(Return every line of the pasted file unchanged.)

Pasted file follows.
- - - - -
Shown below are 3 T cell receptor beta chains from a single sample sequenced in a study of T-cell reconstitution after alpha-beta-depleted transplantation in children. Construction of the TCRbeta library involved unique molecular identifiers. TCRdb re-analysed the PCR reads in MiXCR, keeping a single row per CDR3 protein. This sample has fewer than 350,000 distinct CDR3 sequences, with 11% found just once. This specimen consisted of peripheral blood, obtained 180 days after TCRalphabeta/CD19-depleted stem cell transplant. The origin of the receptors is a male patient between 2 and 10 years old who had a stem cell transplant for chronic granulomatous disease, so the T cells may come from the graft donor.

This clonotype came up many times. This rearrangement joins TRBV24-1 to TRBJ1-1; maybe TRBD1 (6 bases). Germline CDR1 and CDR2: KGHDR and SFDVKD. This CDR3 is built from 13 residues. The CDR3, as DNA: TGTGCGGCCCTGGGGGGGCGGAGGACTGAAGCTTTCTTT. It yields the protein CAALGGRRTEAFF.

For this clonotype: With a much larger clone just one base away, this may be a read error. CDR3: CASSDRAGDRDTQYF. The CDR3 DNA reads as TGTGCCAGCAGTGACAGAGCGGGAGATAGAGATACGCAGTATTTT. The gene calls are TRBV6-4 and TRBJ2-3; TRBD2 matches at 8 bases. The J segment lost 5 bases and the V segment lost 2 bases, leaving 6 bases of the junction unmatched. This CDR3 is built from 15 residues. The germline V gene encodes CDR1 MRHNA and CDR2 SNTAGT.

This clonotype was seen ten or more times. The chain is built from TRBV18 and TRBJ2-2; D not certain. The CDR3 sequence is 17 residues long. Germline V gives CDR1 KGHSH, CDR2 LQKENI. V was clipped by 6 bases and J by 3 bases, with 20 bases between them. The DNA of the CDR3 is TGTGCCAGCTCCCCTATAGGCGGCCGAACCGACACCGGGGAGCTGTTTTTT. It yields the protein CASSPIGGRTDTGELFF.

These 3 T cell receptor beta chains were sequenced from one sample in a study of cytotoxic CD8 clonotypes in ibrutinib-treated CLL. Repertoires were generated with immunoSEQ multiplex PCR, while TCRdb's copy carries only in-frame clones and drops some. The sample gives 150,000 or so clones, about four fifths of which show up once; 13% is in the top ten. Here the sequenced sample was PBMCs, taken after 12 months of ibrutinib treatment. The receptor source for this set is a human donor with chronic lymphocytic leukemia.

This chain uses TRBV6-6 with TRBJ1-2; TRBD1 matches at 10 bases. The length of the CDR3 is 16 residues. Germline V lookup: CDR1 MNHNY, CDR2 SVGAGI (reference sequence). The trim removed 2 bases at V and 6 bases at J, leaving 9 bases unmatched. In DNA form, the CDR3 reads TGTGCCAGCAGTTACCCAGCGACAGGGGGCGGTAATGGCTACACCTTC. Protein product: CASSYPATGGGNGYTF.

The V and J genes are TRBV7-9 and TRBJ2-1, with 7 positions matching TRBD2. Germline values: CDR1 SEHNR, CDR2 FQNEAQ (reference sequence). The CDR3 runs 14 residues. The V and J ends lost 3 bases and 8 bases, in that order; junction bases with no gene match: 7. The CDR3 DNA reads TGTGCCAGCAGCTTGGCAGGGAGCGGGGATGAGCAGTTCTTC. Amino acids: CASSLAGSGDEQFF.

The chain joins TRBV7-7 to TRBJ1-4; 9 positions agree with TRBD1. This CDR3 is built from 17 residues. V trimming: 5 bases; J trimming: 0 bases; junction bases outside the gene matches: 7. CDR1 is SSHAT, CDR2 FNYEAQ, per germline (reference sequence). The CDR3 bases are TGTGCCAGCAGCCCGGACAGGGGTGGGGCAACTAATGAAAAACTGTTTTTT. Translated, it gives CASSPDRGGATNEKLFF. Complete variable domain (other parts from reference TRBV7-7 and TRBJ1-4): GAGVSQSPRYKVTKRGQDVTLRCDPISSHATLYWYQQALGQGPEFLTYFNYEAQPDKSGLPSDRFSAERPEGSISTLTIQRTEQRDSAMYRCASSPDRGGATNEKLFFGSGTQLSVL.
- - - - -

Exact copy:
Shown below are 3 T cell receptor beta chains from a single sample sequenced in a study of T-cell reconstitution after alpha-beta-depleted transplantation in children. Construction of the TCRbeta library involved unique molecular identifiers. TCRdb re-analysed the PCR reads in MiXCR, keeping a single row per CDR3 protein. This sample has fewer than 350,000 distinct CDR3 sequences, with 11% found just once. This specimen consisted of peripheral blood, obtained 180 days after TCRalphabeta/CD19-depleted stem cell transplant. The origin of the receptors is a male patient between 2 and 10 years old who had a stem cell transplant for chronic granulomatous disease, so the T cells may come from the graft donor.

This clonotype came up many times. This rearrangement joins TRBV24-1 to TRBJ1-1; maybe TRBD1 (6 bases). Germline CDR1 and CDR2: KGHDR and SFDVKD. This CDR3 is built from 13 residues. The CDR3, as DNA: TGTGCGGCCCTGGGGGGGCGGAGGACTGAAGCTTTCTTT. It yields the protein CAALGGRRTEAFF.

For this clonotype: With a much larger clone just one base away, this may be a read error. CDR3: CASSDRAGDRDTQYF. The CDR3 DNA reads as TGTGCCAGCAGTGACAGAGCGGGAGATAGAGATACGCAGTATTTT. The gene calls are TRBV6-4 and TRBJ2-3; TRBD2 matches at 8 bases. The J segment lost 5 bases and the V segment lost 2 bases, leaving 6 bases of the junction unmatched. This CDR3 is built from 15 residues. The germline V gene encodes CDR1 MRHNA and CDR2 SNTAGT.

This clonotype was seen ten or more times. The chain is built from TRBV18 and TRBJ2-2; D not certain. The CDR3 sequence is 17 residues long. Germline V gives CDR1 KGHSH, CDR2 LQKENI. V was clipped by 6 bases and J by 3 bases, with 20 bases between them. The DNA of the CDR3 is TGTGCCAGCTCCCCTATAGGCGGCCGAACCGACACCGGGGAGCTGTTTTTT. It yields the protein CASSPIGGRTDTGELFF.

These 3 T cell receptor beta chains were sequenced from one sample in a study of cytotoxic CD8 clonotypes in ibrutinib-treated CLL. Repertoires were generated with immunoSEQ multiplex PCR, while TCRdb's copy carries only in-frame clones and drops some. The sample gives 150,000 or so clones, about four fifths of which show up once; 13% is in the top ten. Here the sequenced sample was PBMCs, taken after 12 months of ibrutinib treatment. The receptor source for this set is a human donor with chronic lymphocytic leukemia.

This chain uses TRBV6-6 with TRBJ1-2; TRBD1 matches at 10 bases. The length of the CDR3 is 16 residues. Germline V lookup: CDR1 MNHNY, CDR2 SVGAGI (reference sequence). The trim removed 2 bases at V and 6 bases at J, leaving 9 bases unmatched. In DNA form, the CDR3 reads TGTGCCAGCAGTTACCCAGCGACAGGGGGCGGTAATGGCTACACCTTC. Protein product: CASSYPATGGGNGYTF.

The V and J genes are TRBV7-9 and TRBJ2-1, with 7 positions matching TRBD2. Germline values: CDR1 SEHNR, CDR2 FQNEAQ (reference sequence). The CDR3 runs 14 residues. The V and J ends lost 3 bases and 8 bases, in that order; junction bases with no gene match: 7. The CDR3 DNA reads TGTGCCAGCAGCTTGGCAGGGAGCGGGGATGAGCAGTTCTTC. Amino acids: CASSLAGSGDEQFF.

The chain joins TRBV7-7 to TRBJ1-4; 9 positions agree with TRBD1. This CDR3 is built from 17 residues. V trimming: 5 bases; J trimming: 0 bases; junction bases outside the gene matches: 7. CDR1 is SSHAT, CDR2 FNYEAQ, per germline (reference sequence). The CDR3 bases are TGTGCCAGCAGCCCGGACAGGGGTGGGGCAACTAATGAAAAACTGTTTTTT. Translated, it gives CASSPDRGGATNEKLFF. Complete variable domain (other parts from reference TRBV7-7 and TRBJ1-4): GAGVSQSPRYKVTKRGQDVTLRCDPISSHATLYWYQQALGQGPEFLTYFNYEAQPDKSGLPSDRFSAERPEGSISTLTIQRTEQRDSAMYRCASSPDRGGATNEKLFFGSGTQLSVL.